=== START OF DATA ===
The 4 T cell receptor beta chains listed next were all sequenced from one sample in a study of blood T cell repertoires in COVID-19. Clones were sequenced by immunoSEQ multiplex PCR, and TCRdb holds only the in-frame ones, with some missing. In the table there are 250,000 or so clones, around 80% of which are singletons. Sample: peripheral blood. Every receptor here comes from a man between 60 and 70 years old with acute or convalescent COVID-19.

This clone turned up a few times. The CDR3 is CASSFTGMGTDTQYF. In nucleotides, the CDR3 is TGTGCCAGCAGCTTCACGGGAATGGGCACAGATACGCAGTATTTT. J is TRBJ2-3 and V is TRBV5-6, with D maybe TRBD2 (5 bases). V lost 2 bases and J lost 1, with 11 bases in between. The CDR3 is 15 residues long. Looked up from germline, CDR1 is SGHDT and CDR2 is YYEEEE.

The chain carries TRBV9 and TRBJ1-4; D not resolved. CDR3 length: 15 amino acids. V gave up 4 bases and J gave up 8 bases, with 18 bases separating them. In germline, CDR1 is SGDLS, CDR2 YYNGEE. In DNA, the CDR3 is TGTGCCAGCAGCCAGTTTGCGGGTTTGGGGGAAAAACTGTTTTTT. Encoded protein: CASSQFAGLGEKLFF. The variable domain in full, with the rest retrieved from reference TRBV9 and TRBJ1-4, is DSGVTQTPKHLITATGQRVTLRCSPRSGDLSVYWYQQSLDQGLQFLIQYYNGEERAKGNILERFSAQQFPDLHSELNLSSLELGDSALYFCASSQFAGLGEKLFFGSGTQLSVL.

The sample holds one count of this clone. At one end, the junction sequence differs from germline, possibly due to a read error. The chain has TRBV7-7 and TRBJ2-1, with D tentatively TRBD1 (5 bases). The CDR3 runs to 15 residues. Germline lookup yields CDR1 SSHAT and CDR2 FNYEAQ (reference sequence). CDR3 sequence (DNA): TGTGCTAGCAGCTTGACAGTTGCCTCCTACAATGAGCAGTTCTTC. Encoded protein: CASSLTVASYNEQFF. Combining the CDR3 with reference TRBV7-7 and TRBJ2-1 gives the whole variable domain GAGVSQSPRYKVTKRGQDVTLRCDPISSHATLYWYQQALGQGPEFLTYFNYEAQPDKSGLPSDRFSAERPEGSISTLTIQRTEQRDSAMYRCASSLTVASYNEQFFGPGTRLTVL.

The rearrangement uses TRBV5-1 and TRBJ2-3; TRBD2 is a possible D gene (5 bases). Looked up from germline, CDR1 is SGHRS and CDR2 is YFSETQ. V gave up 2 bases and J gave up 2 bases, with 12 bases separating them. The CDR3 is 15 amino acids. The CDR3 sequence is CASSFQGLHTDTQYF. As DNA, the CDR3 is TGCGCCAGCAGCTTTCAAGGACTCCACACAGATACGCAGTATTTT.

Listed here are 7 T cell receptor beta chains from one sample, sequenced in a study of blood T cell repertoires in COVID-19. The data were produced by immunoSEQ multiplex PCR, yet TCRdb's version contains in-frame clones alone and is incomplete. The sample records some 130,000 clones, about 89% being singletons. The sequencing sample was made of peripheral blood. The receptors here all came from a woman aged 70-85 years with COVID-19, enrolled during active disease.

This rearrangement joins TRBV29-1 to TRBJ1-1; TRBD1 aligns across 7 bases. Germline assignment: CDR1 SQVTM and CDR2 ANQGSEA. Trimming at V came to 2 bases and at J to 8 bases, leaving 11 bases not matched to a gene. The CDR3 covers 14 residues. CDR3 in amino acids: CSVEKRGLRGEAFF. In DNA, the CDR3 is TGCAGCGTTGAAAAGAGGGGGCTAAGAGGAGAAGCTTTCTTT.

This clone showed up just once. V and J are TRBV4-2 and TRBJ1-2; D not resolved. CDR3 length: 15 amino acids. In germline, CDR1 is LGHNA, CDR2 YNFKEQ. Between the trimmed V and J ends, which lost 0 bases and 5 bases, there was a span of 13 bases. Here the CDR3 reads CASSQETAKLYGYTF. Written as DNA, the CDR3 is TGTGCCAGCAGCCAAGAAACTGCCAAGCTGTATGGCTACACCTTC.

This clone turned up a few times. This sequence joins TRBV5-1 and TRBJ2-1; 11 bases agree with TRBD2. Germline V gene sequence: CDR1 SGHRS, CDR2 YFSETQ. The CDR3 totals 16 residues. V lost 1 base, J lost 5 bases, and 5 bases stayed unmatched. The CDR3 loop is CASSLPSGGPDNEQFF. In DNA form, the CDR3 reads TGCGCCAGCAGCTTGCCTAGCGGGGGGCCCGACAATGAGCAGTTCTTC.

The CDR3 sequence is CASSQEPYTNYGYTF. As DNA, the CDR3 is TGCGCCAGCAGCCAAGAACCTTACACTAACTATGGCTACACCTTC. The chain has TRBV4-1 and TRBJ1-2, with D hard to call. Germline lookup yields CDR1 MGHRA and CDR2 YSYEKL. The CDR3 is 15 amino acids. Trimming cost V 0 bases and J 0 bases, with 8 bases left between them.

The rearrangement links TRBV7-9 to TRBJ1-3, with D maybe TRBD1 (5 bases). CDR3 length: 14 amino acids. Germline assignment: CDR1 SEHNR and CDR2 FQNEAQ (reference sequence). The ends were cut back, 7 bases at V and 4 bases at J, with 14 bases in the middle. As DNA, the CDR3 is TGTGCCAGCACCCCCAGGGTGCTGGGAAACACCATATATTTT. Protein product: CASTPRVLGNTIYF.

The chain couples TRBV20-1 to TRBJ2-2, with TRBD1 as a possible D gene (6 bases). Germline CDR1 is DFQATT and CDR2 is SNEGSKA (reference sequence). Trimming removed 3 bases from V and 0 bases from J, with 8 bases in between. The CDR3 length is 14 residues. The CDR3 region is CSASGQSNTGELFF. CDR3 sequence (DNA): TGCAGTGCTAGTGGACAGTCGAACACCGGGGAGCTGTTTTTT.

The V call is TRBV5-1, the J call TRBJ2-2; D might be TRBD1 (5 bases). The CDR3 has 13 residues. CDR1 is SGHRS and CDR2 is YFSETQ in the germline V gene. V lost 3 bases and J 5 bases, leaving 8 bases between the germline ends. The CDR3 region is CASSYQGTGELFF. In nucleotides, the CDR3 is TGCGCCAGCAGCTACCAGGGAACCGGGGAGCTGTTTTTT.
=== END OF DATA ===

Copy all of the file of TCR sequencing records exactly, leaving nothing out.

The 4 T cell receptor beta chains listed next were all sequenced from one sample in a study of blood T cell repertoires in COVID-19. Clones were sequenced by immunoSEQ multiplex PCR, and TCRdb holds only the in-frame ones, with some missing. In the table there are 250,000 or so clones, around 80% of which are singletons. Sample: peripheral blood. Every receptor here comes from a man between 60 and 70 years old with acute or convalescent COVID-19.

This clone turned up a few times. The CDR3 is CASSFTGMGTDTQYF. In nucleotides, the CDR3 is TGTGCCAGCAGCTTCACGGGAATGGGCACAGATACGCAGTATTTT. J is TRBJ2-3 and V is TRBV5-6, with D maybe TRBD2 (5 bases). V lost 2 bases and J lost 1, with 11 bases in between. The CDR3 is 15 residues long. Looked up from germline, CDR1 is SGHDT and CDR2 is YYEEEE.

The chain carries TRBV9 and TRBJ1-4; D not resolved. CDR3 length: 15 amino acids. V gave up 4 bases and J gave up 8 bases, with 18 bases separating them. In germline, CDR1 is SGDLS, CDR2 YYNGEE. In DNA, the CDR3 is TGTGCCAGCAGCCAGTTTGCGGGTTTGGGGGAAAAACTGTTTTTT. Encoded protein: CASSQFAGLGEKLFF. The variable domain in full, with the rest retrieved from reference TRBV9 and TRBJ1-4, is DSGVTQTPKHLITATGQRVTLRCSPRSGDLSVYWYQQSLDQGLQFLIQYYNGEERAKGNILERFSAQQFPDLHSELNLSSLELGDSALYFCASSQFAGLGEKLFFGSGTQLSVL.

The sample holds one count of this clone. At one end, the junction sequence differs from germline, possibly due to a read error. The chain has TRBV7-7 and TRBJ2-1, with D tentatively TRBD1 (5 bases). The CDR3 runs to 15 residues. Germline lookup yields CDR1 SSHAT and CDR2 FNYEAQ (reference sequence). CDR3 sequence (DNA): TGTGCTAGCAGCTTGACAGTTGCCTCCTACAATGAGCAGTTCTTC. Encoded protein: CASSLTVASYNEQFF. Combining the CDR3 with reference TRBV7-7 and TRBJ2-1 gives the whole variable domain GAGVSQSPRYKVTKRGQDVTLRCDPISSHATLYWYQQALGQGPEFLTYFNYEAQPDKSGLPSDRFSAERPEGSISTLTIQRTEQRDSAMYRCASSLTVASYNEQFFGPGTRLTVL.

The rearrangement uses TRBV5-1 and TRBJ2-3; TRBD2 is a possible D gene (5 bases). Looked up from germline, CDR1 is SGHRS and CDR2 is YFSETQ. V gave up 2 bases and J gave up 2 bases, with 12 bases separating them. The CDR3 is 15 amino acids. The CDR3 sequence is CASSFQGLHTDTQYF. As DNA, the CDR3 is TGCGCCAGCAGCTTTCAAGGACTCCACACAGATACGCAGTATTTT.

Listed here are 7 T cell receptor beta chains from one sample, sequenced in a study of blood T cell repertoires in COVID-19. The data were produced by immunoSEQ multiplex PCR, yet TCRdb's version contains in-frame clones alone and is incomplete. The sample records some 130,000 clones, about 89% being singletons. The sequencing sample was made of peripheral blood. The receptors here all came from a woman aged 70-85 years with COVID-19, enrolled during active disease.

This rearrangement joins TRBV29-1 to TRBJ1-1; TRBD1 aligns across 7 bases. Germline assignment: CDR1 SQVTM and CDR2 ANQGSEA. Trimming at V came to 2 bases and at J to 8 bases, leaving 11 bases not matched to a gene. The CDR3 covers 14 residues. CDR3 in amino acids: CSVEKRGLRGEAFF. In DNA, the CDR3 is TGCAGCGTTGAAAAGAGGGGGCTAAGAGGAGAAGCTTTCTTT.

This clone showed up just once. V and J are TRBV4-2 and TRBJ1-2; D not resolved. CDR3 length: 15 amino acids. In germline, CDR1 is LGHNA, CDR2 YNFKEQ. Between the trimmed V and J ends, which lost 0 bases and 5 bases, there was a span of 13 bases. Here the CDR3 reads CASSQETAKLYGYTF. Written as DNA, the CDR3 is TGTGCCAGCAGCCAAGAAACTGCCAAGCTGTATGGCTACACCTTC.

This clone turned up a few times. This sequence joins TRBV5-1 and TRBJ2-1; 11 bases agree with TRBD2. Germline V gene sequence: CDR1 SGHRS, CDR2 YFSETQ. The CDR3 totals 16 residues. V lost 1 base, J lost 5 bases, and 5 bases stayed unmatched. The CDR3 loop is CASSLPSGGPDNEQFF. In DNA form, the CDR3 reads TGCGCCAGCAGCTTGCCTAGCGGGGGGCCCGACAATGAGCAGTTCTTC.

The CDR3 sequence is CASSQEPYTNYGYTF. As DNA, the CDR3 is TGCGCCAGCAGCCAAGAACCTTACACTAACTATGGCTACACCTTC. The chain has TRBV4-1 and TRBJ1-2, with D hard to call. Germline lookup yields CDR1 MGHRA and CDR2 YSYEKL. The CDR3 is 15 amino acids. Trimming cost V 0 bases and J 0 bases, with 8 bases left between them.

The rearrangement links TRBV7-9 to TRBJ1-3, with D maybe TRBD1 (5 bases). CDR3 length: 14 amino acids. Germline assignment: CDR1 SEHNR and CDR2 FQNEAQ (reference sequence). The ends were cut back, 7 bases at V and 4 bases at J, with 14 bases in the middle. As DNA, the CDR3 is TGTGCCAGCACCCCCAGGGTGCTGGGAAACACCATATATTTT. Protein product: CASTPRVLGNTIYF.

The chain couples TRBV20-1 to TRBJ2-2, with TRBD1 as a possible D gene (6 bases). Germline CDR1 is DFQATT and CDR2 is SNEGSKA (reference sequence). Trimming removed 3 bases from V and 0 bases from J, with 8 bases in between. The CDR3 length is 14 residues. The CDR3 region is CSASGQSNTGELFF. CDR3 sequence (DNA): TGCAGTGCTAGTGGACAGTCGAACACCGGGGAGCTGTTTTTT.

The V call is TRBV5-1, the J call TRBJ2-2; D might be TRBD1 (5 bases). The CDR3 has 13 residues. CDR1 is SGHRS and CDR2 is YFSETQ in the germline V gene. V lost 3 bases and J 5 bases, leaving 8 bases between the germline ends. The CDR3 region is CASSYQGTGELFF. In nucleotides, the CDR3 is TGCGCCAGCAGCTACCAGGGAACCGGGGAGCTGTTTTTT.